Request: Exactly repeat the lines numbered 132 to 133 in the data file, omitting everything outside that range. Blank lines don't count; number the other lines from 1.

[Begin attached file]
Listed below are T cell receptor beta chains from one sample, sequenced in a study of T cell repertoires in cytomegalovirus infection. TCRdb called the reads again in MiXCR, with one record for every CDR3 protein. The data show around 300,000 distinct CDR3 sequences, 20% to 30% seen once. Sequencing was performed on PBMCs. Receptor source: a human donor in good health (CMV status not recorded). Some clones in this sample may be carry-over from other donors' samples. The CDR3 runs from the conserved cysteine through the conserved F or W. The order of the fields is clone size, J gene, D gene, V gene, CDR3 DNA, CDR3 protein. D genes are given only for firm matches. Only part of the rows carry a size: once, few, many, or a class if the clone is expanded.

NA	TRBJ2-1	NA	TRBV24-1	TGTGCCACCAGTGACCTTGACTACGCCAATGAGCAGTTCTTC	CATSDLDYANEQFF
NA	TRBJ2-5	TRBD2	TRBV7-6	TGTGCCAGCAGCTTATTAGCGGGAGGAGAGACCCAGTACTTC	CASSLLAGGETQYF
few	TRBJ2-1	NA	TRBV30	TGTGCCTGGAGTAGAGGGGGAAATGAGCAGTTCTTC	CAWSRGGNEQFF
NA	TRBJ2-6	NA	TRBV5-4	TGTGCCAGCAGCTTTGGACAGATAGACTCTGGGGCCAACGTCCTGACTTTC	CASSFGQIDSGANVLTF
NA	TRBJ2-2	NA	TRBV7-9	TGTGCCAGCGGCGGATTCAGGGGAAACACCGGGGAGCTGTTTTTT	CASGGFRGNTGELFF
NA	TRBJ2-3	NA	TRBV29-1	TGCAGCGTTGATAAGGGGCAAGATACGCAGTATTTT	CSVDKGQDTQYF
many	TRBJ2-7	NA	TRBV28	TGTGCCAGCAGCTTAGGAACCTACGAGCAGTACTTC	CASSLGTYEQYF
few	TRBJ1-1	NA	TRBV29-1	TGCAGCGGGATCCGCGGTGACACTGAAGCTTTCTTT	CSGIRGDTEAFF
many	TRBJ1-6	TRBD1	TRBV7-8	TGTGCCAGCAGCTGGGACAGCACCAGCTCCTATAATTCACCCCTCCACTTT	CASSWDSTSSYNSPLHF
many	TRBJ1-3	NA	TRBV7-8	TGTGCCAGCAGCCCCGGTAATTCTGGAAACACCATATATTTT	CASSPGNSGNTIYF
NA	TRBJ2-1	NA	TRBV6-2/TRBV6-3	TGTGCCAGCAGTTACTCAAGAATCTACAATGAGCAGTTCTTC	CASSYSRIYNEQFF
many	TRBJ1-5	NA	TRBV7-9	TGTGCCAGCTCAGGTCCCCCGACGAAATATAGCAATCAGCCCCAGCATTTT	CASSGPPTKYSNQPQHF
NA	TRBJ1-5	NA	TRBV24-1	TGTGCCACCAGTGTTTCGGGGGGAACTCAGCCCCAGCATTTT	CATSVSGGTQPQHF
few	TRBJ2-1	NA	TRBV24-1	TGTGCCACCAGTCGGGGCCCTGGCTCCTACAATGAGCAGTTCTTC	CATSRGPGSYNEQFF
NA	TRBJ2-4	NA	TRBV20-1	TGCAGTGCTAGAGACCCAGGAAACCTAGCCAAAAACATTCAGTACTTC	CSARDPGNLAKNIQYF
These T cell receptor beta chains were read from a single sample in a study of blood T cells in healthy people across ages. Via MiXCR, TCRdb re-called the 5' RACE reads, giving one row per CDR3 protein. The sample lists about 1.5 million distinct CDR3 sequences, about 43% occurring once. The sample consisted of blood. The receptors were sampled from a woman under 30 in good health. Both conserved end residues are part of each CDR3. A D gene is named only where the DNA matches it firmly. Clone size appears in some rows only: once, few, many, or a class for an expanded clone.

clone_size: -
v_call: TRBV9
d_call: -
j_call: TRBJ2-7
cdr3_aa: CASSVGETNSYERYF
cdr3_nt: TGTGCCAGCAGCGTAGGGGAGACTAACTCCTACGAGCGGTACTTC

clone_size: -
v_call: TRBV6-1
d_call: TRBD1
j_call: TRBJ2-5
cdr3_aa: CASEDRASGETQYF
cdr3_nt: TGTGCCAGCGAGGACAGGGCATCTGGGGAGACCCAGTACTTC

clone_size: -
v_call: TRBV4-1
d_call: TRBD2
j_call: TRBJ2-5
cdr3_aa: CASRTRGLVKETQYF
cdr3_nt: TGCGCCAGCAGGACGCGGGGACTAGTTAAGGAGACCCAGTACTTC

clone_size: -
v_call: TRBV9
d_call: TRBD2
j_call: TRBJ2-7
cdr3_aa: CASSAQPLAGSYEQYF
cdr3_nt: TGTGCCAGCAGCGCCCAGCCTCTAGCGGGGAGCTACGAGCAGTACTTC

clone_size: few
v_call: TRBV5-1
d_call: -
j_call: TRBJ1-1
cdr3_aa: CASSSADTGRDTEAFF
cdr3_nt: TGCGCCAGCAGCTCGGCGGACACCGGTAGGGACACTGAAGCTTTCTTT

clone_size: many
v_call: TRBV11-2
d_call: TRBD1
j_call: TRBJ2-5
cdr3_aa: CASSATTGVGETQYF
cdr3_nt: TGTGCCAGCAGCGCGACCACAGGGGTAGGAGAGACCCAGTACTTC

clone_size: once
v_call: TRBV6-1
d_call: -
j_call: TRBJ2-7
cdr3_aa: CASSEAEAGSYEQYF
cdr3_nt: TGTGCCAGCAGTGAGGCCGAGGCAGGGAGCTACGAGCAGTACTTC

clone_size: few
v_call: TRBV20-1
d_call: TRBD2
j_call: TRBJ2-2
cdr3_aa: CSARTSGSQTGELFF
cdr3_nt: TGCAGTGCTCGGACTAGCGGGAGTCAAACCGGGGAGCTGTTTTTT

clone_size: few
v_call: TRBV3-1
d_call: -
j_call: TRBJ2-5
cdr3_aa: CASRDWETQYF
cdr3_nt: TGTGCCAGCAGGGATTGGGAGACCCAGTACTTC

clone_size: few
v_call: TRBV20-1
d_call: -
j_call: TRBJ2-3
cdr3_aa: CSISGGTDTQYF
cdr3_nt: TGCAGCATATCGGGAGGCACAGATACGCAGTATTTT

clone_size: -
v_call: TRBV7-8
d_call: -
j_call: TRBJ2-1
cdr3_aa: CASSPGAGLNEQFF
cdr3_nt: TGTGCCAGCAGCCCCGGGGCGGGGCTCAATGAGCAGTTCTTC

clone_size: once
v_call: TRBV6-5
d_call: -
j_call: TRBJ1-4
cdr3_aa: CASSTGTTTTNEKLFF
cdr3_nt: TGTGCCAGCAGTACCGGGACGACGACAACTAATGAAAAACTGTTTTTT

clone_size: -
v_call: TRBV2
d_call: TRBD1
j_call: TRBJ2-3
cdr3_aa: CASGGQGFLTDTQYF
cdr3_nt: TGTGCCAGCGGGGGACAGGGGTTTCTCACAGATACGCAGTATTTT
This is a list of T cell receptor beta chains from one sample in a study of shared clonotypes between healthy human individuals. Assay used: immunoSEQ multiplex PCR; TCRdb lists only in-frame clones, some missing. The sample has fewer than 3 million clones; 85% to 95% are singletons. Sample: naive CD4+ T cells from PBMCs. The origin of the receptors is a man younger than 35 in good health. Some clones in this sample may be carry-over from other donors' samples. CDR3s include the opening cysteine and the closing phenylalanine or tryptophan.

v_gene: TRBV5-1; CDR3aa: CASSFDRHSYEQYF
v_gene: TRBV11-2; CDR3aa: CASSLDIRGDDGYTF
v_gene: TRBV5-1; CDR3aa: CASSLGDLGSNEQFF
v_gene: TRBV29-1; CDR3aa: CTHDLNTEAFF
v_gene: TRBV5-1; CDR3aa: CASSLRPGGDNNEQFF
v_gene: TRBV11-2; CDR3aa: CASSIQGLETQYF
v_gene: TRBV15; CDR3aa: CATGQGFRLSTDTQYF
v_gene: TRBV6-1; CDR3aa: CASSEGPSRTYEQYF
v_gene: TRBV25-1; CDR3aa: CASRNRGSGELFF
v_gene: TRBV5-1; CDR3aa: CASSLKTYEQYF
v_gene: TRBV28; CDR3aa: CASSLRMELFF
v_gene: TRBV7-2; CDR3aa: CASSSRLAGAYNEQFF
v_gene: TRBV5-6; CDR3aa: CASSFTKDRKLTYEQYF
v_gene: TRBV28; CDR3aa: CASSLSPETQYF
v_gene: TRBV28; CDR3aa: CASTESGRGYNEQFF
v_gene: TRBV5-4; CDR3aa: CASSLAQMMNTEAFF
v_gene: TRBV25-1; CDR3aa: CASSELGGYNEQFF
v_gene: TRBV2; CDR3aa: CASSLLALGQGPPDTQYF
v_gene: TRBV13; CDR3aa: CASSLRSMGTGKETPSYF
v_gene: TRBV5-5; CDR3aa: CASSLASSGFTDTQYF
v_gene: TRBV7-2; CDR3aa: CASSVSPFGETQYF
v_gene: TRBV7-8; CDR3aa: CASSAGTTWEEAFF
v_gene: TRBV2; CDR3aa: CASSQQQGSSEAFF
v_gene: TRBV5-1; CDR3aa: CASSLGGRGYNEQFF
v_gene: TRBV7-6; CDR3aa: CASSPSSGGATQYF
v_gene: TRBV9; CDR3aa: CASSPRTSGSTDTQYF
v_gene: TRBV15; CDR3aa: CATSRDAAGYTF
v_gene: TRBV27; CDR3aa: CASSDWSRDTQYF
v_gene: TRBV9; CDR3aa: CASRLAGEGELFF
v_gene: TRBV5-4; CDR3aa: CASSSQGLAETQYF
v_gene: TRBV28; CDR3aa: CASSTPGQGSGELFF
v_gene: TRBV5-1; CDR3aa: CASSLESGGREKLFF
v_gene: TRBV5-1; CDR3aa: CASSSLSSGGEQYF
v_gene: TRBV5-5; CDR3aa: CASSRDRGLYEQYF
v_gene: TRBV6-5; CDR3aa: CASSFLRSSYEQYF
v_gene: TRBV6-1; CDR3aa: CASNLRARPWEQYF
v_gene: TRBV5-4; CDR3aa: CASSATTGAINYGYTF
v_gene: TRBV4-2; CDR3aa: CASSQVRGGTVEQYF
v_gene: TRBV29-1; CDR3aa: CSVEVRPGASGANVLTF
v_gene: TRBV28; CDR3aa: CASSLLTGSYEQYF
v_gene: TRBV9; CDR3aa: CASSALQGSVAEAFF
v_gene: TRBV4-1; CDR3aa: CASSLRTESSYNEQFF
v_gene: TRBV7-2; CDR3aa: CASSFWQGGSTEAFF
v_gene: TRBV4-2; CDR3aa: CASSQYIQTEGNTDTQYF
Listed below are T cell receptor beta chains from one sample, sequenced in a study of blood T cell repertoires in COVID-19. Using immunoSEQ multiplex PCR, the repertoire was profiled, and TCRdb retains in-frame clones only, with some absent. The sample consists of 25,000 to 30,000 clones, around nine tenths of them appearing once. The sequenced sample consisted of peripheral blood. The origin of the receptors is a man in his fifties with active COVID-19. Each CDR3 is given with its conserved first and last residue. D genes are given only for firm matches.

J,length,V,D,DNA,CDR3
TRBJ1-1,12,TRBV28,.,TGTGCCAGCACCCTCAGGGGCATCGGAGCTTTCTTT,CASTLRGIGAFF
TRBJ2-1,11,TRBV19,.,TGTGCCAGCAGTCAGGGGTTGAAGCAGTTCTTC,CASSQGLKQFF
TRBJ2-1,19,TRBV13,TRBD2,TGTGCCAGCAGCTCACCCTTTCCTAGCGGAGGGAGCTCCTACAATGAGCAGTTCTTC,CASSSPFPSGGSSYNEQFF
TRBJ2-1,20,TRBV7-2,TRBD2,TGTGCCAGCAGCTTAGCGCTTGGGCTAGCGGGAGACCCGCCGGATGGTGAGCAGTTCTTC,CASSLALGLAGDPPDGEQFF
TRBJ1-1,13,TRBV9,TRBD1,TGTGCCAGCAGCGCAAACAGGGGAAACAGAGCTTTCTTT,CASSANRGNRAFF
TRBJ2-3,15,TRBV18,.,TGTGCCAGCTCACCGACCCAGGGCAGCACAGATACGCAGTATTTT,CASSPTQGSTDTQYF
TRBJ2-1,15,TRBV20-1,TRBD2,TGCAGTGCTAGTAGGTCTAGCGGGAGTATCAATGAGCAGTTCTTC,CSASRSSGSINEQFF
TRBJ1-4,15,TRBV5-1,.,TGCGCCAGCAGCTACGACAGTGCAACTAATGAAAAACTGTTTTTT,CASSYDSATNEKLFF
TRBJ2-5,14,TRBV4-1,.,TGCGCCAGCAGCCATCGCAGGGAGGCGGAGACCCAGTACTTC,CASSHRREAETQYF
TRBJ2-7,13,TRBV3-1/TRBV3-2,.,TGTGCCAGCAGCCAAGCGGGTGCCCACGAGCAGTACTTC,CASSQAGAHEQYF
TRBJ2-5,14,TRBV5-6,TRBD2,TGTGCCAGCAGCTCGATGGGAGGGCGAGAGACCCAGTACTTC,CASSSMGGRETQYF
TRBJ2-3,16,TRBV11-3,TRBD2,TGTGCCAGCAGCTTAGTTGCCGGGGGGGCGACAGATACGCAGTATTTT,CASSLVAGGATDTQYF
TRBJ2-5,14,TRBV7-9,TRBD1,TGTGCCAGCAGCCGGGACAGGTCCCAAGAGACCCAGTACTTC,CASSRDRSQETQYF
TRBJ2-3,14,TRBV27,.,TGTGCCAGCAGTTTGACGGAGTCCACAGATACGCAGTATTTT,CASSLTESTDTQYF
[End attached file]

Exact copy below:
v_gene: TRBV6-1; CDR3aa: CASNLRARPWEQYF
v_gene: TRBV5-4; CDR3aa: CASSATTGAINYGYTF